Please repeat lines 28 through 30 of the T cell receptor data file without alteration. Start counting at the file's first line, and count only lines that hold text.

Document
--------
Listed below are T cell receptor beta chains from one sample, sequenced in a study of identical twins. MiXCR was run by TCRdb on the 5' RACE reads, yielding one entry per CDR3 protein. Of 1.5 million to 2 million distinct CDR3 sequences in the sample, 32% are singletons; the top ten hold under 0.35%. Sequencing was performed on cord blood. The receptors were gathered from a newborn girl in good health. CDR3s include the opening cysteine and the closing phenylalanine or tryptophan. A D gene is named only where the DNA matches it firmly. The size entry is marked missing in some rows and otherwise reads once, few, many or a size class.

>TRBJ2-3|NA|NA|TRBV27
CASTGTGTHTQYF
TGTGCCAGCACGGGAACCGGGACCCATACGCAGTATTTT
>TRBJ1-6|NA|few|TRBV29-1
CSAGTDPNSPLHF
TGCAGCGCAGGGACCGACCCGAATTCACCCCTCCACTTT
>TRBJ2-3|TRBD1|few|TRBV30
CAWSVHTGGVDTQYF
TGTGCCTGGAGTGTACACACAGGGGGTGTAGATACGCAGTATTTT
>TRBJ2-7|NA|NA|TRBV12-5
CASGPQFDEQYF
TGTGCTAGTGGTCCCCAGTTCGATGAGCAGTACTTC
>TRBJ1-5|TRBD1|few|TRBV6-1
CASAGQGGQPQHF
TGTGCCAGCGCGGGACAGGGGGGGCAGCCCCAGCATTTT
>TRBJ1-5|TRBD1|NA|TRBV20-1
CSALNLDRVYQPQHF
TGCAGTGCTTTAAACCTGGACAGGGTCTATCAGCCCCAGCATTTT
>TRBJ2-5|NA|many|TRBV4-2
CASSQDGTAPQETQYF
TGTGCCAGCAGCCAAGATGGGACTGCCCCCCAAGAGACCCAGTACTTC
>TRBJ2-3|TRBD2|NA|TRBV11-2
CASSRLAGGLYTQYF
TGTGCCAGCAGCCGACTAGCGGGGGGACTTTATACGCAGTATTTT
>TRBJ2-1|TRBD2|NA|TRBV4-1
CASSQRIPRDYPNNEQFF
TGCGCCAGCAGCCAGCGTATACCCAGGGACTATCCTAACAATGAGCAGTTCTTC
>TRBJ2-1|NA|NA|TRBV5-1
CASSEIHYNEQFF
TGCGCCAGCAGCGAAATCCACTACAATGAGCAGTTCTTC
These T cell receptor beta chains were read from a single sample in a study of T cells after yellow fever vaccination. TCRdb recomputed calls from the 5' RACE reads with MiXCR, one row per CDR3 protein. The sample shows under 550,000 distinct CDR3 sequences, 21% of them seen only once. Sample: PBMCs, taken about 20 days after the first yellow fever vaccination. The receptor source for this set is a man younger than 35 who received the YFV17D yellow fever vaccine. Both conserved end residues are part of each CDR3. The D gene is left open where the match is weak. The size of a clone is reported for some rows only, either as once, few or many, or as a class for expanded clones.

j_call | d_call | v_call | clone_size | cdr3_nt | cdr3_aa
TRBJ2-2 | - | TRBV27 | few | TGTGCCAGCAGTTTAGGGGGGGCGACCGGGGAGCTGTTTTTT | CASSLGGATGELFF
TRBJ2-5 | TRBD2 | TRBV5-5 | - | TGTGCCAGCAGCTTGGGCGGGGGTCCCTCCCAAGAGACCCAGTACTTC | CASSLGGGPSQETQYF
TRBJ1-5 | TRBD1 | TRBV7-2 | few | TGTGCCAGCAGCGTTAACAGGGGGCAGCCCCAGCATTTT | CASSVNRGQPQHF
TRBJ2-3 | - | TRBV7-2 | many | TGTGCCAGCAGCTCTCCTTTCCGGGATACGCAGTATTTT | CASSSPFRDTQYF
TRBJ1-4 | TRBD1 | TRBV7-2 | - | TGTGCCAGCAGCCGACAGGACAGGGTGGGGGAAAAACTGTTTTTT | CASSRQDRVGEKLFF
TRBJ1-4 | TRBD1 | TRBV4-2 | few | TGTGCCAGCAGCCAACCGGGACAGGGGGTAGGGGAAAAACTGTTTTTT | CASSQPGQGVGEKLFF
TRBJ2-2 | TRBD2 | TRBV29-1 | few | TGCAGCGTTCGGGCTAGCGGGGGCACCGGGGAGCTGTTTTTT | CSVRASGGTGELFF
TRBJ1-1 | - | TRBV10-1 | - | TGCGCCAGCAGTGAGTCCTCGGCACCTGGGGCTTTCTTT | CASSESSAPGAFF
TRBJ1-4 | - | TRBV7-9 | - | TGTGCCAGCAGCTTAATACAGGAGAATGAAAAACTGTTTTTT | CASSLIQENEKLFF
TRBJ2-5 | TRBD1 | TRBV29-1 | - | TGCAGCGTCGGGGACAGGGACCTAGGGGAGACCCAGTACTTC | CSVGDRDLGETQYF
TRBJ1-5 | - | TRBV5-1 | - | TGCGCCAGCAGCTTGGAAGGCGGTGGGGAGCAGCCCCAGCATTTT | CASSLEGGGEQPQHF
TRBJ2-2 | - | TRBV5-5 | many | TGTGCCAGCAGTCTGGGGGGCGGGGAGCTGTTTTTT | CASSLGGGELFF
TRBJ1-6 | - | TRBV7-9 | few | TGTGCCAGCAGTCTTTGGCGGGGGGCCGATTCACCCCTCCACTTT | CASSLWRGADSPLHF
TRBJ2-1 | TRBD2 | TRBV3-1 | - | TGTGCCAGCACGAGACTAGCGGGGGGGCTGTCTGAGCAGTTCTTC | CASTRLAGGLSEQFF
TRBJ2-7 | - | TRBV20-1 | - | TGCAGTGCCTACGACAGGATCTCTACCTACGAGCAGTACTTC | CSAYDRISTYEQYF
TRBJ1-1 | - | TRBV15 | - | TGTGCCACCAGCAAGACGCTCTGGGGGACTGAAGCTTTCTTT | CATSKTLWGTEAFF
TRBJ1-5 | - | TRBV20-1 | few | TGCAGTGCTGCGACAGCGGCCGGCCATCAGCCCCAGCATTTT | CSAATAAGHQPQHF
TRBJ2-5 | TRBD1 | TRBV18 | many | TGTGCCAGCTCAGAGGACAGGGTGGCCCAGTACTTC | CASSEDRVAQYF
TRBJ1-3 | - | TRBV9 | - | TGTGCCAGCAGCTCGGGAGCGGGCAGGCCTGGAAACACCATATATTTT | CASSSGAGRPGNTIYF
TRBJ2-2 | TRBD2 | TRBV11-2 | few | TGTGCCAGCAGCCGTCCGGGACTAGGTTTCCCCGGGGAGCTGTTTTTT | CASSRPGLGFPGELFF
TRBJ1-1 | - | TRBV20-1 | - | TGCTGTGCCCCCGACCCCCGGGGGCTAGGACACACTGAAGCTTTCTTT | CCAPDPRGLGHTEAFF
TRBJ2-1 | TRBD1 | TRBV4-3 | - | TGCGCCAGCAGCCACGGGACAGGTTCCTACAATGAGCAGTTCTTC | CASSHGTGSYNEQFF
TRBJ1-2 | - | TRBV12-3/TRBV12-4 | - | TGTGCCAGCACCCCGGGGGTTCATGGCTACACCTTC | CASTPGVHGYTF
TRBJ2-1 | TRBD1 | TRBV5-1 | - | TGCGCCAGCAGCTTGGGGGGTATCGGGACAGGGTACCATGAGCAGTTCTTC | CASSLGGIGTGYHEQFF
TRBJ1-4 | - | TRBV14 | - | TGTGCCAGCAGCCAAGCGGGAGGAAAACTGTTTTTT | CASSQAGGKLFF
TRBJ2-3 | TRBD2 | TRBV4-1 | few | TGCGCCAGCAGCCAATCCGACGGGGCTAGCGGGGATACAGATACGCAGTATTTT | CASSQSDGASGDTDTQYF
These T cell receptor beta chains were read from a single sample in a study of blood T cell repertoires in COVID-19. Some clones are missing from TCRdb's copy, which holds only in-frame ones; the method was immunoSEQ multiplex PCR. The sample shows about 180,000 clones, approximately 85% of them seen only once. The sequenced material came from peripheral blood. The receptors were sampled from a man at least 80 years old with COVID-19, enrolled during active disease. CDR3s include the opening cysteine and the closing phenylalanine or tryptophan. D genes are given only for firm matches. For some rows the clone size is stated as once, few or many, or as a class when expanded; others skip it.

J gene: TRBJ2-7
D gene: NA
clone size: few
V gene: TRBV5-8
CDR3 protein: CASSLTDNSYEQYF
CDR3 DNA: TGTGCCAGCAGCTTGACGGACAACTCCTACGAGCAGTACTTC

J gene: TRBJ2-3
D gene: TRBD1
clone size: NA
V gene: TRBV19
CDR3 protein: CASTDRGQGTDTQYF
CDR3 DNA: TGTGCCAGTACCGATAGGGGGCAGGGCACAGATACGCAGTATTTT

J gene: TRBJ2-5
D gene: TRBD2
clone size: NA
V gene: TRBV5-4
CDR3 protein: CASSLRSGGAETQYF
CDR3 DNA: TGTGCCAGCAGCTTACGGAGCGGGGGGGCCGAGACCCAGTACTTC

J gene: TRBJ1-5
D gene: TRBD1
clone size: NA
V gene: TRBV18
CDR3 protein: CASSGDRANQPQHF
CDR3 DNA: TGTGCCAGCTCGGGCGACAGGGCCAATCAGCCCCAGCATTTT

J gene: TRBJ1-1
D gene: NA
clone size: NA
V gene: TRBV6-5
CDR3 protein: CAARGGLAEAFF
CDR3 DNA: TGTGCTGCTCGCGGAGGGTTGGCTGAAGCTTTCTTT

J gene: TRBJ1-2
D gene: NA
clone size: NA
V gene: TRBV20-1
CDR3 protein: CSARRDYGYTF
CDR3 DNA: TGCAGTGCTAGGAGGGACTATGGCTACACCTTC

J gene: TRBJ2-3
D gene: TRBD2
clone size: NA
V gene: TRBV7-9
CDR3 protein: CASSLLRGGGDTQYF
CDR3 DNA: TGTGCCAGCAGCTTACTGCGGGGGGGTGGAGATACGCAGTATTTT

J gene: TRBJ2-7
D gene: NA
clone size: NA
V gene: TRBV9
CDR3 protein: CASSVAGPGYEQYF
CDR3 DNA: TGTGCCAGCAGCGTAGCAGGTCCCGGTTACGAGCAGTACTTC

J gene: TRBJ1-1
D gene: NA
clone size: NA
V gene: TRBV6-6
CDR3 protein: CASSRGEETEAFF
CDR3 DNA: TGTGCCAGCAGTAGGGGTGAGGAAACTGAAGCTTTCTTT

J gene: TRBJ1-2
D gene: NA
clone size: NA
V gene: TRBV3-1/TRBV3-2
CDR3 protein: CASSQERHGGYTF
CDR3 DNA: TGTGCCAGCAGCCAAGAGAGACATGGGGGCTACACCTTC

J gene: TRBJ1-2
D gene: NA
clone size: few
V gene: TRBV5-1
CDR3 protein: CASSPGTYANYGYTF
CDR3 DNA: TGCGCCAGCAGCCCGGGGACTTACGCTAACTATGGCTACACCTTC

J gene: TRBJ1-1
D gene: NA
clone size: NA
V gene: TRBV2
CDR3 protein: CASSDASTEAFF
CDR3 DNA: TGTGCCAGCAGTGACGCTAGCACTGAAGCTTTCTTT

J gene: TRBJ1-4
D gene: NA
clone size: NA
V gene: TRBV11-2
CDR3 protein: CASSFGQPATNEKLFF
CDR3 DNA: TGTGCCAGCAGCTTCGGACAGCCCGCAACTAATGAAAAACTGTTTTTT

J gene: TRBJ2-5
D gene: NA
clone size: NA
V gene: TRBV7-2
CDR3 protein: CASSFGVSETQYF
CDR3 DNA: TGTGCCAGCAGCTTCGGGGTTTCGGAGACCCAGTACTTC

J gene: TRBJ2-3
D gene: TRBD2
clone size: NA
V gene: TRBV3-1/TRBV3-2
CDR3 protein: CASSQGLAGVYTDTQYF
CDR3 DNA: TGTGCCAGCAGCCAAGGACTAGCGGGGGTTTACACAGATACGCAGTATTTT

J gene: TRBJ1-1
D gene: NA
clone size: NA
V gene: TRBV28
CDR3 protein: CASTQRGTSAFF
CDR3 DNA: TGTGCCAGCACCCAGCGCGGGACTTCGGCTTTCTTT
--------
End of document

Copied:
TGCGCCAGCAGCCAGCGTATACCCAGGGACTATCCTAACAATGAGCAGTTCTTC
>TRBJ2-1|NA|NA|TRBV5-1
CASSEIHYNEQFF